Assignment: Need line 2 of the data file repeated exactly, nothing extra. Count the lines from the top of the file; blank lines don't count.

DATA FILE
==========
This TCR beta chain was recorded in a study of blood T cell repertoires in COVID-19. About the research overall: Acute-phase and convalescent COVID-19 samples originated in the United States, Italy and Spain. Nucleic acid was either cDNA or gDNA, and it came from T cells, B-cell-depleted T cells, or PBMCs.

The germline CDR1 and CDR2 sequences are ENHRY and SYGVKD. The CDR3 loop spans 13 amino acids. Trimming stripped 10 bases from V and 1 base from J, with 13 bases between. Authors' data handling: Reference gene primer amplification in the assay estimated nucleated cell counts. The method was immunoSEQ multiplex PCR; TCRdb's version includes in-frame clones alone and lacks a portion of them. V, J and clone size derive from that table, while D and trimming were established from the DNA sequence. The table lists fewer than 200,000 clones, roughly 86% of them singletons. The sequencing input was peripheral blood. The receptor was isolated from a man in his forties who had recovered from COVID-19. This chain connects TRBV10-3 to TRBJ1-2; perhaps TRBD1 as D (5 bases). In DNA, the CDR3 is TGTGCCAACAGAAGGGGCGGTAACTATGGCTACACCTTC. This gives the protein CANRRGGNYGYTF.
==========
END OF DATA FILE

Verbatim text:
The germline CDR1 and CDR2 sequences are ENHRY and SYGVKD. The CDR3 loop spans 13 amino acids. Trimming stripped 10 bases from V and 1 base from J, with 13 bases between. Authors' data handling: Reference gene primer amplification in the assay estimated nucleated cell counts. The method was immunoSEQ multiplex PCR; TCRdb's version includes in-frame clones alone and lacks a portion of them. V, J and clone size derive from that table, while D and trimming were established from the DNA sequence. The table lists fewer than 200,000 clones, roughly 86% of them singletons. The sequencing input was peripheral blood. The receptor was isolated from a man in his forties who had recovered from COVID-19. This chain connects TRBV10-3 to TRBJ1-2; perhaps TRBD1 as D (5 bases). In DNA, the CDR3 is TGTGCCAACAGAAGGGGCGGTAACTATGGCTACACCTTC. This gives the protein CANRRGGNYGYTF.